You carried the “Kitchen Sink” brand over from your former studio. What’s the back-story on that name?
About 10 years ago, I bought the property north of the city for the purpose of building a recording studio, but also kept some of the aspects of the house intact, so that artists could come to New Mexico, camp out and make records. Part of what became the main tracking room had once been the kitchen of the original home. I managed to migrate all of the furniture and appliances from the kitchen into another part of the structure but the sink posed the most challenges. So, for the first eight months or so of running the studio there was a sink in the middle of the main tracking room. Hence the name. At this point, the brand has been established, so it's way too late to change now.
Being that much of the original Stepbridge gear was gone, you brought over some of your own gear, plus you and Tim made a major console purchase from Pro Audio Design. What did you get, and what led to your choice?
Yes, virtually all of my gear including outboard mic pres, dynamics, vintage instruments, and my entire mic closet made the transition to the new place. We established a finite budget for improvements to the new studio, including gear, renovation, and installation, so we had to make careful decisions on how to allocate those funds.
Apart from a brand-new 32 channel ProTools rig, our main investment was going to be in a new centerpiece analog desk for the studio. Given our fairly remote location, and the fact that there is very little technical support available in New Mexico proper, we decided early that a new console, as opposed to an older desk, was our best bet at the outset. We started shopping around.
My friend Eric "Roscoe" Ambel, a great musician and producer who's worked with everyone from Joan Jett to Steve Earle, suggested that I contact Drew Townson at Pro Audio Design. In my first conversation with Drew, I discovered that he, himself, had actually worked at the former Stepbridge Studios back in the 90s, and therefore knew the facility very very well. I took this as a sign that we were meant to work together on this. Again, the stars align! We explored many options and, in the end, decided on the purchase of a brand-new 36 channel Audient ASP8024 console, with the automation add-on.
Why Audient, and how do you like it so far?
When we started investigating the Audient ASP, our interest was piqued from the get-go. I contacted anyone I could find who could talk to me about their experiences working with these boards. Time after time I heard the familiar refrain that these were extremely reliable, great sounding desks, that the EQ was very musical, and that the preamps offered an incredible amount of bang for the buck. So, Tim and I flew to New York so that we could demo one in a studio there. We ran the desk though its paces and pushed it hard. And from that moment on that we were sold.
We worked directly with Audient in the UK who configured the console to best suit our needs.They have a great, hands-on team. The desk is extremely well designed and very intuitive. The routing is extensive and flexible. I've been spending 12 to 15 hours a day in front of the ASP8024 and I can now honestly attest to the fact that, whether in tracking or mixing, all of the glowing endorsements were 100% true. In short, it looks, feels and sounds great!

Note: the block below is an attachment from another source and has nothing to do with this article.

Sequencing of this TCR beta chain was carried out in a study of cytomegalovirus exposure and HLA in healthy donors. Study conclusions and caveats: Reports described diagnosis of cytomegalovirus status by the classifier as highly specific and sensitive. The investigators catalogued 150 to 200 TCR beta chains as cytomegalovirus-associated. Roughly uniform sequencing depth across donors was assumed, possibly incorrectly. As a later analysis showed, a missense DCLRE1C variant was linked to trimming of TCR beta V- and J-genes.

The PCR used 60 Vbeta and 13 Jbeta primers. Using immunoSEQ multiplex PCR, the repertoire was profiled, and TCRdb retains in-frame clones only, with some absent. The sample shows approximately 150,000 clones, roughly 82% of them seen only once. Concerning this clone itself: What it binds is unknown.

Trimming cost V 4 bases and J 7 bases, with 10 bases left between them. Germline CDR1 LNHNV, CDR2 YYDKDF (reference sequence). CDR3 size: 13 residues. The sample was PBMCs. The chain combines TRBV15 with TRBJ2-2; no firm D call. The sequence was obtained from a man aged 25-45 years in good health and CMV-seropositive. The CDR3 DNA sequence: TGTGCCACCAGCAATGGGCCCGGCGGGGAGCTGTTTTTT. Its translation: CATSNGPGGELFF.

PAD not only sold you the console but also designed wired and installed the patchbay?
Yes, we worked very closely with Eric Anderson and PAD's design department, who conceived, and built our patch bay. In addition to our DAW, we are also running 24 track and 2 track analog tape machines. Our new mixing console has a classic in-line, split fader, design so there are 72 inputs in total (80 if you include the eight channels from the automation section). So, we really were in need of a comprehensive patching system in which all of the ins and outs as well as each and every insert on our console, all of our outboard gear, the tape machines, all of the inputs and tie lines from the panels and the various rooms in the studio, could be easily accessed. Eric then flew out to Santa Fe and we spent five days rewiring the entire studio. At this point every inch of cabling in the entire facility has been replaced, and every solder point on every panel in every room has been re-done.
How is it going so far?
It's going great! The tracking room sounds fantastic, and our system is working like gangbusters! We couldn't be more pleased with the work that PAD did on our behalf.
What projects do you have going right now, Jono, and what’s coming up?
I am recently produced albums for a couple of regional artists; a pretty loud album with a gifted singer/songwriter named Kito Peters and a new record for award-winning "new folk" artist C. Daniel Boling. In between sessions with them I'm recording all manner of other music. Next on my production docket is an album for folk duo Ordinary Elephant and we've got a Metal band from the Pacific Northwest coming in to track at the end of the month. I'm also just wrapping up mixing on a long-running project with a sufi-rock band called The Sketches, from Pakistan. Oh, and I'm working on finishing up a new album of my own!
Needless to say, the former Stepbridge is once again abuzz with music, now that Manson and Schmoyer have brought the Kitchen Sink to old Sante Fé!
About Tim Schmoyer:
Tim is an experienced live sound and recording engineer currently who has built his career up until now in Boston, MA. For the past ten years Tim has been front of house engineer for Blue Man Group Boston and he has also worked live sound at many Boston area venues, including The Middle East, The Paradise, and Great Scott. Through his homegrown Engine70 Studios, Tim has long provided engineering and mastering services for numerous area bands and solo artists. His own musical interests have always leaned towards the hard-core, punk, metal scene. However, as a recording and mix engineer, he has worked over a wide spectrum of genres, always serving the music and bringing out the best in each project.